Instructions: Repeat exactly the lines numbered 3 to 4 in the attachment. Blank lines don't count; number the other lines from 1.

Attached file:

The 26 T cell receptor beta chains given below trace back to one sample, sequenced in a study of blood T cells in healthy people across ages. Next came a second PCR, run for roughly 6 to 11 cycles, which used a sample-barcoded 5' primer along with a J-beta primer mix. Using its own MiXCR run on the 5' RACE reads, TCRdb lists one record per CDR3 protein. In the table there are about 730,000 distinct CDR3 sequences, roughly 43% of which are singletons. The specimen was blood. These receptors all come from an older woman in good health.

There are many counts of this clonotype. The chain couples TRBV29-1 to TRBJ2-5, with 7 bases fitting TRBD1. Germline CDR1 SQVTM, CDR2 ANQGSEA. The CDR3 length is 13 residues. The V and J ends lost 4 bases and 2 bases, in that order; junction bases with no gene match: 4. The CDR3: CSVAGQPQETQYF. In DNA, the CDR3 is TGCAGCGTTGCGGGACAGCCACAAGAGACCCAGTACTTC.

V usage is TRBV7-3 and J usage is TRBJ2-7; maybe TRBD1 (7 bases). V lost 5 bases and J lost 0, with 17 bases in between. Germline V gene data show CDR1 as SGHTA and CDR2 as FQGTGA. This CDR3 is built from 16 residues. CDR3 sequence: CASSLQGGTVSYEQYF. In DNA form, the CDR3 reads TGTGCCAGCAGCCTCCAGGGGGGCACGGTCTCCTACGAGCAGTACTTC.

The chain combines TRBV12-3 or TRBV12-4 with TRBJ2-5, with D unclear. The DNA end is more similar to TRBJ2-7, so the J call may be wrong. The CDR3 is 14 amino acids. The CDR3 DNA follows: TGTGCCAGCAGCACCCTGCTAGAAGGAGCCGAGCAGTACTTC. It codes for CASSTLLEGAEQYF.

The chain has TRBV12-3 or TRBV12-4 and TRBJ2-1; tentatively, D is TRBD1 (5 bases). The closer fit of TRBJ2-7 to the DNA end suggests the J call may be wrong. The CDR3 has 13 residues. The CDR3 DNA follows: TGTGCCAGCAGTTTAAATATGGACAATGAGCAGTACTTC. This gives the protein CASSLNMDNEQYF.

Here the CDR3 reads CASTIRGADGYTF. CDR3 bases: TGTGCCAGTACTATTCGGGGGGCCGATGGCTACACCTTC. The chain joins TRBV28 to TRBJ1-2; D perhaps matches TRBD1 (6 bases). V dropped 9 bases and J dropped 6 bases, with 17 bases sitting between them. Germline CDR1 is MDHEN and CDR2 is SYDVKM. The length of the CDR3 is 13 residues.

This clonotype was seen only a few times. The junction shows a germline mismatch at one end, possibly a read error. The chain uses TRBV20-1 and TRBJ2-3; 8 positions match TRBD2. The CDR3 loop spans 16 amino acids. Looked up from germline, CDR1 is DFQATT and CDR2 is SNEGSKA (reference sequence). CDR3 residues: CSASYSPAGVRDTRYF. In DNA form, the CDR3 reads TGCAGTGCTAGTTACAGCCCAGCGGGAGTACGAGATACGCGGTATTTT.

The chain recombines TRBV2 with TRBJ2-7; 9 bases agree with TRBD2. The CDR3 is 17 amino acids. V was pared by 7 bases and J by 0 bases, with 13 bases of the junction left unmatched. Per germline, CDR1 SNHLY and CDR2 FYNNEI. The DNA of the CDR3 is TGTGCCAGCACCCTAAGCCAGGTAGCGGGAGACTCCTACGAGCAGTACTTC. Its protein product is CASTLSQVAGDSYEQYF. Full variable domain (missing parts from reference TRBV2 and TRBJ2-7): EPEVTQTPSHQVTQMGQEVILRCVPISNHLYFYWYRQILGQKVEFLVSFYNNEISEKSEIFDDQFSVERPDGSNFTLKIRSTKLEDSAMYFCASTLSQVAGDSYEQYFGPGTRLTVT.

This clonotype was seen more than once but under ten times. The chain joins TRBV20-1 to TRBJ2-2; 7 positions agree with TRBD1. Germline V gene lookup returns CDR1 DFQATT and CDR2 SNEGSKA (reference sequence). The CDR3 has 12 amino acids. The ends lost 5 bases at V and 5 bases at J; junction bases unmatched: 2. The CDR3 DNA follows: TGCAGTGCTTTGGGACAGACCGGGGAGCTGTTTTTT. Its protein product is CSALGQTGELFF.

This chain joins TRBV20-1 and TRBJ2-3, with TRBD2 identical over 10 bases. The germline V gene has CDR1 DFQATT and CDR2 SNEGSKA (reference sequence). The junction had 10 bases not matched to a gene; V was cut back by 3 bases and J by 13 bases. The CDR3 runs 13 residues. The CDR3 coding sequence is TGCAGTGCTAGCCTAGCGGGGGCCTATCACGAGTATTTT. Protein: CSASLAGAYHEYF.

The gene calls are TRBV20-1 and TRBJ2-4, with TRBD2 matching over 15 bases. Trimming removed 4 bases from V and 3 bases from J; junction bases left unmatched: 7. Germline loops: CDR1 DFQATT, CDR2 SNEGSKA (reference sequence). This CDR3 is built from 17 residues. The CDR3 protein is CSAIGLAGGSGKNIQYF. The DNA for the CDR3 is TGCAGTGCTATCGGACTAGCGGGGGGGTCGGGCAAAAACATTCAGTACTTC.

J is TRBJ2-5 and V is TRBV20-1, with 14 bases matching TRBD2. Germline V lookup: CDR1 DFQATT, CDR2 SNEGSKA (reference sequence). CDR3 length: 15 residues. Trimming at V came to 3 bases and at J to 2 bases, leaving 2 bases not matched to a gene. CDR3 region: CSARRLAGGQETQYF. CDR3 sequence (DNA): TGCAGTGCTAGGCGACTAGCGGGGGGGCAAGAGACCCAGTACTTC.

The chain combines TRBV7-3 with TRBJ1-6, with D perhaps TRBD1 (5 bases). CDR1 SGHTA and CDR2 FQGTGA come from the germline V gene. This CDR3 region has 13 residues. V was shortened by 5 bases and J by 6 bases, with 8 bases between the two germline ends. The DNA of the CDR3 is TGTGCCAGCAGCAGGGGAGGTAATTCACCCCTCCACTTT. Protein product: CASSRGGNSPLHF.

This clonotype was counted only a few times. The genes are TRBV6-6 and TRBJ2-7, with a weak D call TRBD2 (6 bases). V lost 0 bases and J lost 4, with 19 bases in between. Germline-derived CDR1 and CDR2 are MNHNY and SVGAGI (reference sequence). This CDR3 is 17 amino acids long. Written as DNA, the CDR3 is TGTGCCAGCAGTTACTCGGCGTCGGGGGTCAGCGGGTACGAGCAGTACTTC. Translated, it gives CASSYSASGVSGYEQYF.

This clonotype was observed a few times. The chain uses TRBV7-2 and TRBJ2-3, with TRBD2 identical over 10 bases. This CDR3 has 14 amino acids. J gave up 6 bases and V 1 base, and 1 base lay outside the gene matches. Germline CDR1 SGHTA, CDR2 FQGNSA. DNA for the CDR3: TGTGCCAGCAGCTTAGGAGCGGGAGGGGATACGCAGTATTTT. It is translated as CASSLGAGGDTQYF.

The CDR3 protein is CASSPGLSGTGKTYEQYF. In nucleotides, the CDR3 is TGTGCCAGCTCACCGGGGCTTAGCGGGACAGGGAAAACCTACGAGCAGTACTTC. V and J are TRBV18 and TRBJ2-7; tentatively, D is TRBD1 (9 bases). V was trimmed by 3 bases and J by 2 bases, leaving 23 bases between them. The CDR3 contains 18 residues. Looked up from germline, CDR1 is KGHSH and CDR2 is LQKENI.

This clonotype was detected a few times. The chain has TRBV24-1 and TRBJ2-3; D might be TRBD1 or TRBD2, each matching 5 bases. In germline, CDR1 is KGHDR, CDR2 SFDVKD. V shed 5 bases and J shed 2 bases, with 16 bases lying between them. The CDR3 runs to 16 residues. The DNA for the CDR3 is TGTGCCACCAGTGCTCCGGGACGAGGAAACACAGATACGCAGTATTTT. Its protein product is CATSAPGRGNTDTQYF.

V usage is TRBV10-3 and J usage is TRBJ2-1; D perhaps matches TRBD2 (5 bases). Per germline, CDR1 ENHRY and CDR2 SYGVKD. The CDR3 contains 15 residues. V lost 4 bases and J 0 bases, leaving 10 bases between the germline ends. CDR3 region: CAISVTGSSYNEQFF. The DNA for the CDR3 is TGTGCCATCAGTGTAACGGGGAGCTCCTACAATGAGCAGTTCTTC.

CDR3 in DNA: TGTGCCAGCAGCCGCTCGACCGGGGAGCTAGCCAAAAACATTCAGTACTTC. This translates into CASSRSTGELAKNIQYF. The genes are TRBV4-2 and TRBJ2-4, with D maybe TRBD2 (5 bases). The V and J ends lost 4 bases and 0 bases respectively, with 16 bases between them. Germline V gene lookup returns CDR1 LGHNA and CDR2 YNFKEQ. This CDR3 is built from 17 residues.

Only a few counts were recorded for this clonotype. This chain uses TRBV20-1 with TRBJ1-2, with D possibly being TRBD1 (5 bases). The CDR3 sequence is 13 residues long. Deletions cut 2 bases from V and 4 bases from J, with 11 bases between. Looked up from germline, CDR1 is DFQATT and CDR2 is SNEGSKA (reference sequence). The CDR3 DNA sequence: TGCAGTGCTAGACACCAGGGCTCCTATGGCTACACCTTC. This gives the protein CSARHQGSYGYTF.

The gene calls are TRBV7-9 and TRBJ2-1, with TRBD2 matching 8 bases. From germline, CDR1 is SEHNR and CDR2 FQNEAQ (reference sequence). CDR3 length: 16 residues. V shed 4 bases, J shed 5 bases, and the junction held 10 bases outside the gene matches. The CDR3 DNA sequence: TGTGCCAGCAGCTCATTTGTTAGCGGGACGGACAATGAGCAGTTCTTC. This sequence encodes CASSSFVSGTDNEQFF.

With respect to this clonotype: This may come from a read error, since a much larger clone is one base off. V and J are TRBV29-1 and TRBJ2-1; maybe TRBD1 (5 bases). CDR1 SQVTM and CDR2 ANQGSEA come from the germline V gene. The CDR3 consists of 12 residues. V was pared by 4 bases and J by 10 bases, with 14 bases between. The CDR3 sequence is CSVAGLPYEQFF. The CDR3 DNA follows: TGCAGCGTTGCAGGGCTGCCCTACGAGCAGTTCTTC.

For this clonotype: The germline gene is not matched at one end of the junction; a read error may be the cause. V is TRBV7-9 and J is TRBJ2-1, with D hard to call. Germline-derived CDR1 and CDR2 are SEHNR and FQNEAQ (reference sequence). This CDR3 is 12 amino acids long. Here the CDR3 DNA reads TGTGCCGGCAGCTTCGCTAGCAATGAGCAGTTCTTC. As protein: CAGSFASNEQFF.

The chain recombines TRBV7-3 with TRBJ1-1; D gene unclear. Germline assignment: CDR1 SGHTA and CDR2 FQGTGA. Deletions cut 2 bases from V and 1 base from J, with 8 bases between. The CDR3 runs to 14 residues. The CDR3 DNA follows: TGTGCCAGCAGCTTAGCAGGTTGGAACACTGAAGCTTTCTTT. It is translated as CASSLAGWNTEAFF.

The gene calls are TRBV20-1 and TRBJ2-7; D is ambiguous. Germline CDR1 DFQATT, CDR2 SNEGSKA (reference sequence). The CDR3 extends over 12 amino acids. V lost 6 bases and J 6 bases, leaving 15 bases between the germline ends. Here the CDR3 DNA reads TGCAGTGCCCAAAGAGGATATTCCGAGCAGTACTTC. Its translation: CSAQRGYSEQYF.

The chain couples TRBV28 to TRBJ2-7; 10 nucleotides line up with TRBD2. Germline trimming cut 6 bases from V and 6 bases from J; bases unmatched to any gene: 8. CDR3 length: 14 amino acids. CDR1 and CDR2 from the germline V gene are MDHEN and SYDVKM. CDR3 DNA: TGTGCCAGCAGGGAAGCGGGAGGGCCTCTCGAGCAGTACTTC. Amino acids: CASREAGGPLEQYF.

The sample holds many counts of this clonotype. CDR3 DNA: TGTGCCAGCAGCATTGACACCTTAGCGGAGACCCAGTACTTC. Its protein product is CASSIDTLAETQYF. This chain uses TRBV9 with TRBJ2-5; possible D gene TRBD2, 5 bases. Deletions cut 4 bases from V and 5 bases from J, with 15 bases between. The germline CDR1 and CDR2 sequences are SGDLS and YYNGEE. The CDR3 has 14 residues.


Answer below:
V usage is TRBV7-3 and J usage is TRBJ2-7; maybe TRBD1 (7 bases). V lost 5 bases and J lost 0, with 17 bases in between. Germline V gene data show CDR1 as SGHTA and CDR2 as FQGTGA. This CDR3 is built from 16 residues. CDR3 sequence: CASSLQGGTVSYEQYF. In DNA form, the CDR3 reads TGTGCCAGCAGCCTCCAGGGGGGCACGGTCTCCTACGAGCAGTACTTC.

The chain combines TRBV12-3 or TRBV12-4 with TRBJ2-5, with D unclear. The DNA end is more similar to TRBJ2-7, so the J call may be wrong. The CDR3 is 14 amino acids. The CDR3 DNA follows: TGTGCCAGCAGCACCCTGCTAGAAGGAGCCGAGCAGTACTTC. It codes for CASSTLLEGAEQYF.